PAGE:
Advocate Spotlight

In Memoriam: Peggy O'Connor Kosior

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There are some people who, when you meet them, you know they’re going to be influential. For those of us who were lucky enough to know Peggy O’Connor Kosior, that was definitely the case.

Peggy, who passed away on March 21, 2019, dedicated her life to children. Between raising her own, working for 30 years as a caseworker at Luzerne County Children and Youth, and as a volunteer advocate with CASA of Luzerne County, Peggy inherently knew the importance of treating all children with kindness and compassion.

In honor of who she was and the good she brought to the world, we’d like to honor Peggy in this month’s Advocate Spotlight.

“’Dedication to children – the most vulnerable children.’ That was Peggy,” said Annie Ellis, CASA of Luzerne County Program Director. “From the first night of her training, to literally the very end, she was committed, compassionate, and caring. She was, for her unfortunately short duration here, the embodiment of a voice for the children.”

Advocate Coordinator Shannon Joyce supervised Peggy during her time with CASA, and noted that there are so many good things to say about Peggy and the impact she had.

“She had an energetic spirit and a spunk that many people lose after years working in a difficult career field,” Shannon said. “Rather than leave the child protection field after retiring, she instead decided to dedicate her free time to continue helping children in Luzerne County. Peggy was one who always saw the good in every situation and was excited to have an impact on the lives of others.”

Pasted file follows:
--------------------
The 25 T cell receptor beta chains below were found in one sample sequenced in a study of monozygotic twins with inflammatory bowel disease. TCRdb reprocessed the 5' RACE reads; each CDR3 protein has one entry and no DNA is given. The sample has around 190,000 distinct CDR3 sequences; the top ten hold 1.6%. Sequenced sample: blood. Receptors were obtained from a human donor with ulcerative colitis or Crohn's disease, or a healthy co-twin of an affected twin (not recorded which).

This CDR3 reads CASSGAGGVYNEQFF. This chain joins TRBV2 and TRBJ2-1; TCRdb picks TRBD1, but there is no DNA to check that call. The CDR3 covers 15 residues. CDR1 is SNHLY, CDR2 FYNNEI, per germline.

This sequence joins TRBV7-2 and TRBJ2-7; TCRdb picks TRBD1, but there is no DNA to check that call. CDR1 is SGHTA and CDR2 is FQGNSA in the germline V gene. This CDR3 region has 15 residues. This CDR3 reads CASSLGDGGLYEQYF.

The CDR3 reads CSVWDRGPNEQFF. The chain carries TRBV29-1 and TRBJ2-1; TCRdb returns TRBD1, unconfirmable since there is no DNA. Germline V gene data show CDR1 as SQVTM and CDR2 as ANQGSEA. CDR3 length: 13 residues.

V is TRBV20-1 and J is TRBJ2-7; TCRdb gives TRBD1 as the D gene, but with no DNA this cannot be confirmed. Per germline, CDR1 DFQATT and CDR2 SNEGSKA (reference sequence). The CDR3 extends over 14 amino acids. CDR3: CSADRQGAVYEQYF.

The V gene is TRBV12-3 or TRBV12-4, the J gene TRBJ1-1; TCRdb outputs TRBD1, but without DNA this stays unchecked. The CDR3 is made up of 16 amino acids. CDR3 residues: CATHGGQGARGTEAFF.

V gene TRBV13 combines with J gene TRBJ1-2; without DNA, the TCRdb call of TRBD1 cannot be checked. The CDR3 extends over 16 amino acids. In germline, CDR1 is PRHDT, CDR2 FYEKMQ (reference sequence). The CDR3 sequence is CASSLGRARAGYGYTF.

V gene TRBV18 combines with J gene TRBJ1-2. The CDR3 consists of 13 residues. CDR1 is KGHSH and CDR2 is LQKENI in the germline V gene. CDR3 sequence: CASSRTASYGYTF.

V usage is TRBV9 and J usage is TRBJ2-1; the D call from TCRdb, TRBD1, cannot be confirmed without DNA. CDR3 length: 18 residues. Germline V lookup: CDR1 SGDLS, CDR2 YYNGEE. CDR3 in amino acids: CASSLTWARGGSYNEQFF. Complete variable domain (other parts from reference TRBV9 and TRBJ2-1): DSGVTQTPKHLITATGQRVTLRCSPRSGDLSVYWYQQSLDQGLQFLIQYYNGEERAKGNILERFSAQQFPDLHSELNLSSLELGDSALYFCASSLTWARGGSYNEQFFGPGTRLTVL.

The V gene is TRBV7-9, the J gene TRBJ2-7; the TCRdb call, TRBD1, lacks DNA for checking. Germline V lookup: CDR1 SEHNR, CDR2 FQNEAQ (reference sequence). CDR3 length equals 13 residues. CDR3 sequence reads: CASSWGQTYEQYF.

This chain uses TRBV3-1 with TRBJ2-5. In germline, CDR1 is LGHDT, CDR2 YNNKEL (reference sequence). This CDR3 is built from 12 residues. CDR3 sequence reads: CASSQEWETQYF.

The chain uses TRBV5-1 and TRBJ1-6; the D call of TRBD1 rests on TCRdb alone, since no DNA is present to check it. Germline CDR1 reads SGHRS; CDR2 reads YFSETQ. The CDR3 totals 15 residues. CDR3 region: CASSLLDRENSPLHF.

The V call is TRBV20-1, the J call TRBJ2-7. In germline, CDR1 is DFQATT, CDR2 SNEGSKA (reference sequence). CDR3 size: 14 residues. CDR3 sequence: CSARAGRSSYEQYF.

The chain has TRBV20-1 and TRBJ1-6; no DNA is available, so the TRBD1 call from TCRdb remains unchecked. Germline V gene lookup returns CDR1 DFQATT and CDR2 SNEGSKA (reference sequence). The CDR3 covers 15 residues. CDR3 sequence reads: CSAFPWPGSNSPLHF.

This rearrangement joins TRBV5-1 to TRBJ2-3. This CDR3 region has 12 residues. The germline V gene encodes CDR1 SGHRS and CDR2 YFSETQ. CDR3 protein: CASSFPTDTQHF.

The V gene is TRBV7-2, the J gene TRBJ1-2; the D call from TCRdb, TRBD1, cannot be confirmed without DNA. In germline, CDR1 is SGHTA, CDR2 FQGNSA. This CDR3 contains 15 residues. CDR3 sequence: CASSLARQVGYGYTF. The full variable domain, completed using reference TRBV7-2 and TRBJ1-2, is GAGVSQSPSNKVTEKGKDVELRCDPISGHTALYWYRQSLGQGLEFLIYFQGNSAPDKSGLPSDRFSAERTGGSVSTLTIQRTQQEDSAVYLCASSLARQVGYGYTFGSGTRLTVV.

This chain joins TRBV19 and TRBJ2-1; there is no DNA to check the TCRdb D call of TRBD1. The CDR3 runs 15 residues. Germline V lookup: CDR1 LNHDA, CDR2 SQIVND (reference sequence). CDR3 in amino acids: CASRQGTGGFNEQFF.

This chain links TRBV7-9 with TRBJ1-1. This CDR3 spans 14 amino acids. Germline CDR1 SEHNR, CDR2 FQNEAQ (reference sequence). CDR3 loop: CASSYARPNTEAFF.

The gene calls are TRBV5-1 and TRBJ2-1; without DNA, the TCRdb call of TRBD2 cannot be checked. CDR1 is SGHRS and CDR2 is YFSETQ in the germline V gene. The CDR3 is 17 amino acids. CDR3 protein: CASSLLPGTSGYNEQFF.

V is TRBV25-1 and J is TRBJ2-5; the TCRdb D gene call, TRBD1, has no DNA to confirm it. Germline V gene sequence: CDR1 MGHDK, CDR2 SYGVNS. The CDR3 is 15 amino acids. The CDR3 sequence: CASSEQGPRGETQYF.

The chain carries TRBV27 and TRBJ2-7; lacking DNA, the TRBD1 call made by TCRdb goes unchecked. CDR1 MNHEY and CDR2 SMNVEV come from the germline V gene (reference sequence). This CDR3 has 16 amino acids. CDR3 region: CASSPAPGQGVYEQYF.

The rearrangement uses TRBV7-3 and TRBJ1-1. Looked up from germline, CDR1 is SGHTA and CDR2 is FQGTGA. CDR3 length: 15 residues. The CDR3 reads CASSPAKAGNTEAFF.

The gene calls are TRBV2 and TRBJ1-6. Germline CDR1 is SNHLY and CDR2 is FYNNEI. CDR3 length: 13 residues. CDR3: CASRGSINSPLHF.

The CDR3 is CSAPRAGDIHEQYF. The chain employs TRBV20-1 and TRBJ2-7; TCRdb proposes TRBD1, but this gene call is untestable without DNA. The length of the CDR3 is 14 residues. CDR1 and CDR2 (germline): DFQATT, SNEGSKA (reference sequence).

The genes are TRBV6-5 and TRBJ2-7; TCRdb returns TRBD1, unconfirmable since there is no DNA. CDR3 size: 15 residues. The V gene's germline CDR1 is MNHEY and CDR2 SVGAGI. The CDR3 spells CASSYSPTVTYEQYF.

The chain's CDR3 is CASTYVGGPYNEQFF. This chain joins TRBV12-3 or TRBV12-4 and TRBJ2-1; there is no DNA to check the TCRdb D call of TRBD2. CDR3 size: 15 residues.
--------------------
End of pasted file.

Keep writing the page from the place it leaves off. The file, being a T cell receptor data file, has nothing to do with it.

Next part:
Not only did Peggy bring a wealth of knowledge and compassion to these situations, she continually approached them with an open mind and willingness to learn.

“When I think about Peggy’s many attributes, one that stands out for me was her humility,” said John Aciukewicz, CASA of Luzerne County Executive Director. “Peggy came to CASA with a wealth of experience and knowledge from her many years of distinguished service at Children and Youth, yet she was always receptive to learn as much as she could about her new role as a CASA volunteer. Peggy also possessed a calm but confident presence, guided by her desire to once again make a difference in a child’s life. It was an honor for us to have Peggy engaged in our program, though for much too short of a time.”

The impact Peggy had in the lives of children in Luzerne County has been noticed by all who knew her. We are grateful that, after a full life of service, she decided to volunteer her time here with us. And, even though her tenure as a court appointed special advocate was short, she made an difference here, too.